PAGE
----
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03/20/87 the Greater Peoria v. William L. Hermann

March 20, 1987





505 N.E.2d 769, 153 Ill. App. 3d 398, 106 Ill. Dec. 222 1987.IL.350

Appeal from the Circuit Court of Peoria County; the Hon. Thomas G. Ebel, Judge, presiding.


Justice Scott delivered the opinion of the court. Barry, P.J., and Stouder, J., concur.


Appellant, William L. Hermann, appeals from the judgment entered by the circuit court of Peoria County ordering payment of the sum of $740.43 to the appellee, Greater Peoria Sanitary and Sewage Disposal District, for residential sewerage service, plus costs of $43. The District cross-appeals the trial court's refusal to render judgment for attorney fees incurred in prosecution of its claim against Hermann.

Hermann challenged the validity of the District's rate setting for residential sewerage services by paying the user charge for a short period of time following enactment in 1978 of the District's initial ordinance establishing user charges, and then ceasing to pay any charges levied by the District thereafter. In December 1983, the District brought suit seeking payment of user charges for service provided to Hermann's personal residence and apartment building. A bench trial was held in May 1984, and the trial court entered judgment ordering Hermann to pay the user charges calculated by the District, plus court costs and attorney fees.

In January 1985, a hearing was held on the District's motion to assess attorney fees against Hermann. The trial court denied the District's motion, and the District thereafter filed a motion to reconsider the order denying attorney fees. After hearing, the trial court denied the District's motion. In May 1985, Hermann filed a motion for rehearing and reconsideration of the judgment order entered in July 1984, and the trial court denied the motion in May 1986.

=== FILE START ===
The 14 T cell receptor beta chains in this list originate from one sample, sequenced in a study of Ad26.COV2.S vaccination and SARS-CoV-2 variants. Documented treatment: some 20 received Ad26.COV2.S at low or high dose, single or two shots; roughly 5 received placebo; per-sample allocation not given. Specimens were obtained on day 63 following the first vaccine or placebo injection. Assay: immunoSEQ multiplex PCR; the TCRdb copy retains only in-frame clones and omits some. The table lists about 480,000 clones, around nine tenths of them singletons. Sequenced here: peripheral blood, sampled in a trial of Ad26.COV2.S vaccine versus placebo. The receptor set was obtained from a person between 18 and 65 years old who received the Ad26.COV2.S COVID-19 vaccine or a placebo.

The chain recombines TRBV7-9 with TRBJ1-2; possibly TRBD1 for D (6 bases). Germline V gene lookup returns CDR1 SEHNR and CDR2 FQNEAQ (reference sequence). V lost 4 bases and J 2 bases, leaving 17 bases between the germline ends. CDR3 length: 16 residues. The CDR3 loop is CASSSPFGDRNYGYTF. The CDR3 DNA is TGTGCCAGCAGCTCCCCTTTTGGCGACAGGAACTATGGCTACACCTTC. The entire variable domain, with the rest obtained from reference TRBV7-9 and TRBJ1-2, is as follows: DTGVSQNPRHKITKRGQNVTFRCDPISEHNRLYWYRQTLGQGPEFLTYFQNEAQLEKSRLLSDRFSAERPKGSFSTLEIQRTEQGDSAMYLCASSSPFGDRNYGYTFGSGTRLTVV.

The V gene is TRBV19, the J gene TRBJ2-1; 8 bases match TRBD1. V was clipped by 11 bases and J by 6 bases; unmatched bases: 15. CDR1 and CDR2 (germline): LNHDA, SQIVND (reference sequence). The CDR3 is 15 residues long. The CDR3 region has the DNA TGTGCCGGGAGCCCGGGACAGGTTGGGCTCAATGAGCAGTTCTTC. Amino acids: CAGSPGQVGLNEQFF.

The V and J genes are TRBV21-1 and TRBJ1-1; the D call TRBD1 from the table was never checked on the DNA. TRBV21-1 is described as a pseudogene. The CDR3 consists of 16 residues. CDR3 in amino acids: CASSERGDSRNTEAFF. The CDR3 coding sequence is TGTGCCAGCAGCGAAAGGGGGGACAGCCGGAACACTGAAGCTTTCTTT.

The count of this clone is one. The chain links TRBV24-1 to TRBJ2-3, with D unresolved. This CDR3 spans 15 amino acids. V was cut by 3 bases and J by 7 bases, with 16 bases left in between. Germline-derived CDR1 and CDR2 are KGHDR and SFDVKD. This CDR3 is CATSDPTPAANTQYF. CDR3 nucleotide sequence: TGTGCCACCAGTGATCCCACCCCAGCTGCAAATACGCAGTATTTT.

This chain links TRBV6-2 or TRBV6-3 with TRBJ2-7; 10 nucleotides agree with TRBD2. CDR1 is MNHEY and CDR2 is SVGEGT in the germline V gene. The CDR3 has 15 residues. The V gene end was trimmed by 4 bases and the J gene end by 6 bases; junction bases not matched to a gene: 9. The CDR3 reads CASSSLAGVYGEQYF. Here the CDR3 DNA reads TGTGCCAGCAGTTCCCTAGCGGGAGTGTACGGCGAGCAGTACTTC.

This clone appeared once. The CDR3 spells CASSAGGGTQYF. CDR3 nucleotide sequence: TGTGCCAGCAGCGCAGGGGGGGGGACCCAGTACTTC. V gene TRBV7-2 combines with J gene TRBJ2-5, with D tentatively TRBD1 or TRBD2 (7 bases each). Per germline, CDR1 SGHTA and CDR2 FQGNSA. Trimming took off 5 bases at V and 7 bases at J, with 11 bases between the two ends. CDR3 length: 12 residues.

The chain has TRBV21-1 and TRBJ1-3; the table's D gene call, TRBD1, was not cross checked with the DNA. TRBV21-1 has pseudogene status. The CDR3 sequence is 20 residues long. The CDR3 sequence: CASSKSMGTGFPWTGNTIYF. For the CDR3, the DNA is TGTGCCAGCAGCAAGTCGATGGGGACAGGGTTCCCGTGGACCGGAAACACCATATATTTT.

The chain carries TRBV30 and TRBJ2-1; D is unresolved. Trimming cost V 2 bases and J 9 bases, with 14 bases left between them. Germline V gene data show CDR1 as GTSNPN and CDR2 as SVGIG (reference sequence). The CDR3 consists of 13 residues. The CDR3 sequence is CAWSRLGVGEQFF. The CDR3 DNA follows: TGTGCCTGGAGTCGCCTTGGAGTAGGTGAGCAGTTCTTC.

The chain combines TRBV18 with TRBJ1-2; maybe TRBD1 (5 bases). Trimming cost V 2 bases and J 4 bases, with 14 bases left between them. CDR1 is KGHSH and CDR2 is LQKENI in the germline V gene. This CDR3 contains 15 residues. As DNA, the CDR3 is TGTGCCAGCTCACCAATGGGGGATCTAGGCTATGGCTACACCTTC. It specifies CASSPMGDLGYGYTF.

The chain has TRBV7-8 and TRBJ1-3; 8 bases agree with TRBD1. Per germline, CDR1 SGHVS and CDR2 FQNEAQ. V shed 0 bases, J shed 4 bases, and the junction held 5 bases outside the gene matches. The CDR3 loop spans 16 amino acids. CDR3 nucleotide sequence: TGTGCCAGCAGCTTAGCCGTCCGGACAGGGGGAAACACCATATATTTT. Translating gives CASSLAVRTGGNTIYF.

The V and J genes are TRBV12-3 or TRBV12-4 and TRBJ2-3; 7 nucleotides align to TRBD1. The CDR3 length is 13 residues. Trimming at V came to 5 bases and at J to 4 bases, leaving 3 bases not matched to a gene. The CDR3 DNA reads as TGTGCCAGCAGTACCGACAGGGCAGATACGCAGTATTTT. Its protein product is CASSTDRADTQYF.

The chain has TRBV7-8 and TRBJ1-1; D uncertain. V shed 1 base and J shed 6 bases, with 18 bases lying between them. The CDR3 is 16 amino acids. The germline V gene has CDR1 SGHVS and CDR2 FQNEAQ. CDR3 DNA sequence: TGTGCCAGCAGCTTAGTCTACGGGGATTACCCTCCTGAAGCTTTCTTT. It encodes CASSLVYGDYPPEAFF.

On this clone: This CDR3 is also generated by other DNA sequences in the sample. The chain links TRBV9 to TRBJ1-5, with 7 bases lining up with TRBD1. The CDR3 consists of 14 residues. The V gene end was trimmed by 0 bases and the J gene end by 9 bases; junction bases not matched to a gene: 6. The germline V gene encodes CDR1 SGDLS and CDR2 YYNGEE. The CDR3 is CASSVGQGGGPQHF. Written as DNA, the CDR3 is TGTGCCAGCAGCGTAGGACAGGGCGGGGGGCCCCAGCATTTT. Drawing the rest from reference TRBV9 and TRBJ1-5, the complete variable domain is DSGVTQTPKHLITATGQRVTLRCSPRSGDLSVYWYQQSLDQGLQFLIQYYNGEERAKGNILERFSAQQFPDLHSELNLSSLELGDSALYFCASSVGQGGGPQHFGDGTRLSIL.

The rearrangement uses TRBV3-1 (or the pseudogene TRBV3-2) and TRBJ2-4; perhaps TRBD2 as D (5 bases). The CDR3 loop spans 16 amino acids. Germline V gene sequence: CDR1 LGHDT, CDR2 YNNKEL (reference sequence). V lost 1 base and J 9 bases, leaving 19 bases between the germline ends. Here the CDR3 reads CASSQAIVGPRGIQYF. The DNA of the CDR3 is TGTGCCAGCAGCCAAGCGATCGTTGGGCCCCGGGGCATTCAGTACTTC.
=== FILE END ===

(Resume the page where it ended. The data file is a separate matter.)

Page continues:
Hermann brings the instant appeal, contending the trial court erred in (1) finding the rates charged by the District for residential sewerage services were reasonable and not arbitrary; (2) denying Hermann's post-trial motion to reopen his case to allow in evidence regarding his nonsewered water usage; and (3) not changing the amounts claimed due because of alleged errors in the District's calculation of penalties and interest applied to his billings. The District cross-appeals, contending the trial court erred in denying its request for an award of attorney fees

The rates for sewerage service being challenged were established by the District's board of trustees through the enactment, pursuant to statute, of six annual ordinances beginning fiscal year 1978-79 and ending fiscal year 1983-84. (Ill. Rev. Stat. 1985, ch. 42, par. 319.7.) In order for the District's rates to be considered reasonable and not discriminatory, the rates charged must be reasonably related to the cost of providing service, and any differences in rates charged to different users must be reasonably related to differences in the cost of providing the service. (Greater Peoria Sanitary & Sewage Disposal District v. Kellstedt (1985), 130 Ill. App. 3d 1002, 474 N.E.2d 1267; Austin View Civic Association v. City of Palos Heights (1980), 85 Ill. App. 3d 89, 405 N.E.2d 1256.) Hermann maintains that the District's rates established for residential usage are not reasonably related to the actual costs of providing service and, contrasted with rates established for industrial users, are discriminatory in nature.